What Is TMS?
Before we discuss if TMS works, let’s quickly discuss what it is.
Transcranial Magnetic Stimulation (TMS) is a non-invasive procedure that targets specific areas of the brain associated with depression. These areas of the brain are underperforming physiologically, which can explain symptoms of depression. Using very similar technology to a Magnetic Resonance Imaging (MRI) machine, TMS is able to stimulate the inactive areas of the brain, thereby improving symptoms of depression. There are minimal side effects, no anesthesia is required, and people do not need to take time from work during treatment.
Does TMS For Depression Actually Help?
Yes, it can. 80% of patients experience a positive response. 65% of patients have no depressive symptoms after treatment is completed. The important takeaway from these statistics is that if you suffer from depression, you are more likely than not to receive benefit. However, it is important to acknowledge that there are some people who are non-responders (20% no benefit, 35% end treatment with some depressive symptoms).
What If I Don’t Respond To TMS?
Often times when educating people about TMS, providers do not acknowledge both sides of the treatment coin. It is important to keep in mind that even if someone does not respond to treatment, there are other alternative treatments to try, and there are new treatments being developed annually. Individual results will vary. In consideration of the low side effect profile, trying a course of TMS may be worth it if you’ve had bad luck or no luck with traditional treatments. Make sure to complete an evaluation before, during, and after TMS treatment.
How Is TMS Research Conducted? Where’s The Proof?
Sham TMS Treatment
Research on TMS typically compares Sham TMS treatment to actual TMS treatment. Sham treatments are analogous to the placebo (“sugar pill”) in medication studies. Sham treatments mimic the sound and feel of TMS pulses on the scalp, without stimulating the brain. This is typically done with two methods:
- Tilting the TMS coil and magnetic field away from the target area, but still in contact on the scalp
- Using a TMS coil with a magnetic shield that prevents the magnetic field from crossing into the brain tissue. There are also surface electrodes that mimic the sensation of pulses on the scalp
In comparison to sham treatment, actual TMS treatment was able to show a statistically significant difference amongst study participants. In 2008, Neuronetics presented research that was reviewed by the FDA (Food and Drug Administration) and approved for public clinical use. Since then, there have been many other TMS companies that have researched, created, and distributed FDA cleared machines for clinical use.
FDA Clearance vs. FDA Approval Of TMS treatment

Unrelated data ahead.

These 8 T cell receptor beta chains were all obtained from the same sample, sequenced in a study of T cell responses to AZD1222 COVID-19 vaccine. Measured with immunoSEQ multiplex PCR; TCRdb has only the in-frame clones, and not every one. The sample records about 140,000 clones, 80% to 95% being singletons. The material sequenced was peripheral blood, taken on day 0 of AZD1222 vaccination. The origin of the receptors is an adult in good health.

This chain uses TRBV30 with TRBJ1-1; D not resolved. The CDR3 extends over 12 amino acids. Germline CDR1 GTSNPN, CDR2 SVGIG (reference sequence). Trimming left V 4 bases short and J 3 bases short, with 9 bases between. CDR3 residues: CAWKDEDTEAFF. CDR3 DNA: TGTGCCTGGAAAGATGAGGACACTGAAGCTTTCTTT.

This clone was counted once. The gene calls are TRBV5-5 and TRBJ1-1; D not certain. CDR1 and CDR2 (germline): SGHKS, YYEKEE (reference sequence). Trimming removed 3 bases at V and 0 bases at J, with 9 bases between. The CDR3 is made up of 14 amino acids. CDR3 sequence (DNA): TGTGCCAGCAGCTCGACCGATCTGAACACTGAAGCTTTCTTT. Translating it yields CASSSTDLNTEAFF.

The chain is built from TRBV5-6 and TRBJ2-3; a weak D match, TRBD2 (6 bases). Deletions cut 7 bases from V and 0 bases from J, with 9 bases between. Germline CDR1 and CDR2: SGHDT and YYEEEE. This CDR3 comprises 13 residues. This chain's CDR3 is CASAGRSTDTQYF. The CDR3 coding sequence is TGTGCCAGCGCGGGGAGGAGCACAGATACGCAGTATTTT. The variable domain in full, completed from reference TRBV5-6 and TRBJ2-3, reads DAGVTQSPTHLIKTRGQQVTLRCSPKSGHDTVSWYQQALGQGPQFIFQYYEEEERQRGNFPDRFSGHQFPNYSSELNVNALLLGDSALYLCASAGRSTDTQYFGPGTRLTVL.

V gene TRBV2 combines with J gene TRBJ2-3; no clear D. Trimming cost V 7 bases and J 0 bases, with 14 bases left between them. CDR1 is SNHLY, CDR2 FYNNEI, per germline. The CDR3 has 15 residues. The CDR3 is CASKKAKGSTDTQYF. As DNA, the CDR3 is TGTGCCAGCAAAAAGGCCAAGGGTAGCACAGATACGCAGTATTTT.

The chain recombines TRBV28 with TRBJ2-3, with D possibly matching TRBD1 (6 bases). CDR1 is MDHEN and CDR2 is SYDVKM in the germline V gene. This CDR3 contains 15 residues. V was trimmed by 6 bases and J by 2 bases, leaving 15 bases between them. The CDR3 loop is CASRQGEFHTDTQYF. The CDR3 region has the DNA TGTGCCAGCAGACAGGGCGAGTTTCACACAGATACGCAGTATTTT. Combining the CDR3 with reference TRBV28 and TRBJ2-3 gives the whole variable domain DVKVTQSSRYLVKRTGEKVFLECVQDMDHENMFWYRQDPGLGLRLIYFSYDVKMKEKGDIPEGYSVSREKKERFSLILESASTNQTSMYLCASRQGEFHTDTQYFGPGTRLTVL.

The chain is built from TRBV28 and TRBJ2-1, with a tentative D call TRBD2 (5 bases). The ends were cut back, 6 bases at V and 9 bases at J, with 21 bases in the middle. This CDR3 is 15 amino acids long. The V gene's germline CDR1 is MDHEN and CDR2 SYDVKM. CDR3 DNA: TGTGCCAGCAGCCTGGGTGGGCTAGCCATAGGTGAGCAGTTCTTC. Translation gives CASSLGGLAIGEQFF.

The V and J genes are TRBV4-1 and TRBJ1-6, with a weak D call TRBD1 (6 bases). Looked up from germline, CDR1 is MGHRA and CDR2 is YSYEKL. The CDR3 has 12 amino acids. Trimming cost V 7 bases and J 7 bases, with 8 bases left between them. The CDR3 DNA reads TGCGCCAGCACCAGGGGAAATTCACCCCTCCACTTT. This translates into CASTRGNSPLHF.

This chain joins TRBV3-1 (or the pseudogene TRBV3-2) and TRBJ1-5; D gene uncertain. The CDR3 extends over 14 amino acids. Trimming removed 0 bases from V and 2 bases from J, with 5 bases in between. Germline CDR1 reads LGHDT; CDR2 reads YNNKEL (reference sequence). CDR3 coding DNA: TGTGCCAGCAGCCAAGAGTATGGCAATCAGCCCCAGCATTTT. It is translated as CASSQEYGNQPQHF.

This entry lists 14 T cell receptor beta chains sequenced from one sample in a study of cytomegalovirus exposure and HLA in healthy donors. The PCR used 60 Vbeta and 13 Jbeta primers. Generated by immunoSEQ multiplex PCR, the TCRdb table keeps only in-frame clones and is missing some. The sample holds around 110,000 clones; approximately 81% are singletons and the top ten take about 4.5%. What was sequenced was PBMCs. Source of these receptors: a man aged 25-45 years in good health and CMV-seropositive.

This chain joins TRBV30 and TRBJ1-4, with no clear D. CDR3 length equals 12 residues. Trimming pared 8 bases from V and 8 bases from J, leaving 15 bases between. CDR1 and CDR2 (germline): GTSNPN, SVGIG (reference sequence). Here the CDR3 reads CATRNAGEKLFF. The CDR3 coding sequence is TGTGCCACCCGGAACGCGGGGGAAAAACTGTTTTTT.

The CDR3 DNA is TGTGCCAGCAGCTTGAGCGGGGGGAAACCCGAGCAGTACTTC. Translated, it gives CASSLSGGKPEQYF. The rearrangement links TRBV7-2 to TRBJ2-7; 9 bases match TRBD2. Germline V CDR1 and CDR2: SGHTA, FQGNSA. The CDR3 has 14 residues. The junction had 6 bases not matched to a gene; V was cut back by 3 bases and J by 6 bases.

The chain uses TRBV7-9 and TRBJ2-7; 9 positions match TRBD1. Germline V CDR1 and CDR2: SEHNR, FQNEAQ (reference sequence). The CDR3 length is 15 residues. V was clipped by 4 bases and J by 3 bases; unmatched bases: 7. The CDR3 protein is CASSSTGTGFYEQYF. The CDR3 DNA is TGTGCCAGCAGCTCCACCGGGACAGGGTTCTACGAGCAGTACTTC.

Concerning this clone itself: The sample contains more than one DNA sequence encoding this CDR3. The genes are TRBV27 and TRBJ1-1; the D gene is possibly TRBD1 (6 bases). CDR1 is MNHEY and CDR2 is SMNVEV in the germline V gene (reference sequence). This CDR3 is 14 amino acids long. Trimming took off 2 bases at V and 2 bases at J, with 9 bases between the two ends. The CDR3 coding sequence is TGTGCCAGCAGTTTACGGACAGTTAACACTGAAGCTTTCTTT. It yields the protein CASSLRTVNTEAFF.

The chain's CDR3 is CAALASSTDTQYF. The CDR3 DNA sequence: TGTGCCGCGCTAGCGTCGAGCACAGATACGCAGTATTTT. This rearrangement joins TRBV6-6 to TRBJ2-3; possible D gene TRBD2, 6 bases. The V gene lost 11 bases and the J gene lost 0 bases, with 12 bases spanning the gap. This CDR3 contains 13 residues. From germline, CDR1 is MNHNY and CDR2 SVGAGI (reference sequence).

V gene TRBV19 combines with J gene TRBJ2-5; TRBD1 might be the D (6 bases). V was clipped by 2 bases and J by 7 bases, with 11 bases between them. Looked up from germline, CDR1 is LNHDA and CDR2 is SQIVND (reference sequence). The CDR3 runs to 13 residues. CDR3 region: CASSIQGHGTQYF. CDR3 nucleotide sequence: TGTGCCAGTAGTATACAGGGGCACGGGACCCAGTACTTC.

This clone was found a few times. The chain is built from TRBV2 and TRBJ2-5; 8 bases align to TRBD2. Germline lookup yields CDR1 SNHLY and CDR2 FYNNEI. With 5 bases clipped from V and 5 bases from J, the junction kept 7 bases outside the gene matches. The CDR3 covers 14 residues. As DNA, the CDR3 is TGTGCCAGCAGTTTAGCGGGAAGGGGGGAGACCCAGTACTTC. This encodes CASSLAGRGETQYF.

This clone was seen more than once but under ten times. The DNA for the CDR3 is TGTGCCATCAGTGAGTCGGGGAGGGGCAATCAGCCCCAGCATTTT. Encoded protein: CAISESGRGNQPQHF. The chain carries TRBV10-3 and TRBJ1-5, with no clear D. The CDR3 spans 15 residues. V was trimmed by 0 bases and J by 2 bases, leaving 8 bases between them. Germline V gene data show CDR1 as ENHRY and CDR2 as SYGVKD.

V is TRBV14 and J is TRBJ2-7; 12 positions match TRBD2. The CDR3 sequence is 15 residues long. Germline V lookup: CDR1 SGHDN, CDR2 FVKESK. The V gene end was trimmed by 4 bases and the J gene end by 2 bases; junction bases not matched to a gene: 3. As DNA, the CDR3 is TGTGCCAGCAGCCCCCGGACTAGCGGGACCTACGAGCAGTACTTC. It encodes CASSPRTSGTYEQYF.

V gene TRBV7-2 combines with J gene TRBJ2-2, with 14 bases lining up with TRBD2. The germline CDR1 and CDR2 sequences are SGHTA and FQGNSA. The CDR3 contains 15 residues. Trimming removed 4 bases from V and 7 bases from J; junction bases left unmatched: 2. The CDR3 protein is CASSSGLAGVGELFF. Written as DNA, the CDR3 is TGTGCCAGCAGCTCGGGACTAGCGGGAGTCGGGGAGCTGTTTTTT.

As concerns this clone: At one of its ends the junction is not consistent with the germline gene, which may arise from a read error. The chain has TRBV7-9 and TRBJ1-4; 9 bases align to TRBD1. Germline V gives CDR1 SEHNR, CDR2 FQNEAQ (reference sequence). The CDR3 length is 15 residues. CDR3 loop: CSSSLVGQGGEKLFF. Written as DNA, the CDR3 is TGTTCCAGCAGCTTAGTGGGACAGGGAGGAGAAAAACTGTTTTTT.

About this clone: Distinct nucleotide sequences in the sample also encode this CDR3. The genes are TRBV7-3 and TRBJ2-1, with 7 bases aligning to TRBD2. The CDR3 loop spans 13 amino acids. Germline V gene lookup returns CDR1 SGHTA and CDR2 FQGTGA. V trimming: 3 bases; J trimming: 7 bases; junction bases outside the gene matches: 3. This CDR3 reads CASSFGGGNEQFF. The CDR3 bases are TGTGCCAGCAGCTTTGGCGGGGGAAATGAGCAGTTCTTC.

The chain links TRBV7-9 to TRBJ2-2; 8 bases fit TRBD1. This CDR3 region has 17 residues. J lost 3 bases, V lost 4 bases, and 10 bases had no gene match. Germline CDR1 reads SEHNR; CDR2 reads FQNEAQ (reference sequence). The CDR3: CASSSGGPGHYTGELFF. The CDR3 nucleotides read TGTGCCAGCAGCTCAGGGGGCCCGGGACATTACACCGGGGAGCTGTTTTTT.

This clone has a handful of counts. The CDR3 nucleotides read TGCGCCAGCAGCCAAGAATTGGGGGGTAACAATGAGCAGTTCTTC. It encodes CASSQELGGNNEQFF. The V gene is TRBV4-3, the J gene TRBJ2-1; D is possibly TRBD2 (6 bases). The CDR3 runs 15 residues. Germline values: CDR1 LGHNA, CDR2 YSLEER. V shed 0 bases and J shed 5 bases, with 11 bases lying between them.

There is a difference between FDA clearance and FDA approval.
FDA approval means there is substantial research showing that the benefits of a treatment outweigh the health risks. FDA clearance is when a treatment is deemed substantially equivalent to something that has already been approved or cleared. Each TMS device has different FDA approvals and/or clearances. You should check with your provider regarding the type of machine they use and its indications.
What Conditions Are FDA Approved And Cleared For Treatment With TMS?
At the time of this post there are only two conditions that the FDA has approved for treatment with TMS: depression and OCD. There are four conditions that are FDA cleared: depression, OCD, anxious-depression, and smoking cessation. There is more research being conducted for other conditions.
TMS FDA Clearance / Approval vs. What Insurance Covers
Even Insurance Companies Are Recognizing The Benefits of TMS
Not only is there enough clinical evidence for the FDA to approve TMS, but there is also enough evidence for insurance companies to pay for the treatment. Furthermore, insurers have made the criteria for qualifying easier in recent years. Considering the reputation of insurance companies not wanting to cover treatments, lowering criteria speaks volumes for TMS’ effectiveness.
What Qualifies Someone For Insurance Coverage Of TMS?
In order to qualify for coverage, a prior authorization is required that has to demonstrate treatment-resistant depression:
Patients must be currently or recently engaged in talk therapy
Two antidepressant trials of different classes (ex: SSRI, SNRI) during the current depressive episode. Four antidepressants were required in the past.
Must meet criteria for moderate to severe depression based on an objective measurement (ex: PHQ9, HAM-D)
FDA approval and/or clearance for TMS does not mean the procedure will be covered by insurance. Insurance coverage for TMS is limited to two conditions: MDD and OCD. Most commercial insurers cover MDD, but few will cover OCD. Despite being FDA cleared, there are no insurance companies that will cover TMS for smoking cessation or anxiety. You will need to check with your provider for more details. Paying out of pocket is an option if prior authorization is not approved.
Summary Of Does TMS Actually Work?
Awareness of TMS’ effectiveness has increased amongst providers and patients over the past decade. Awareness is likely to continue to increase over time.
The reason information about TMS is not well known is likely due to poor marketing and skepticism (some healthy, some not).
I hope this article offered some information from a provider’s perspective about whether or not TMS can be helpful, if traditional treatment for depression has not been enough.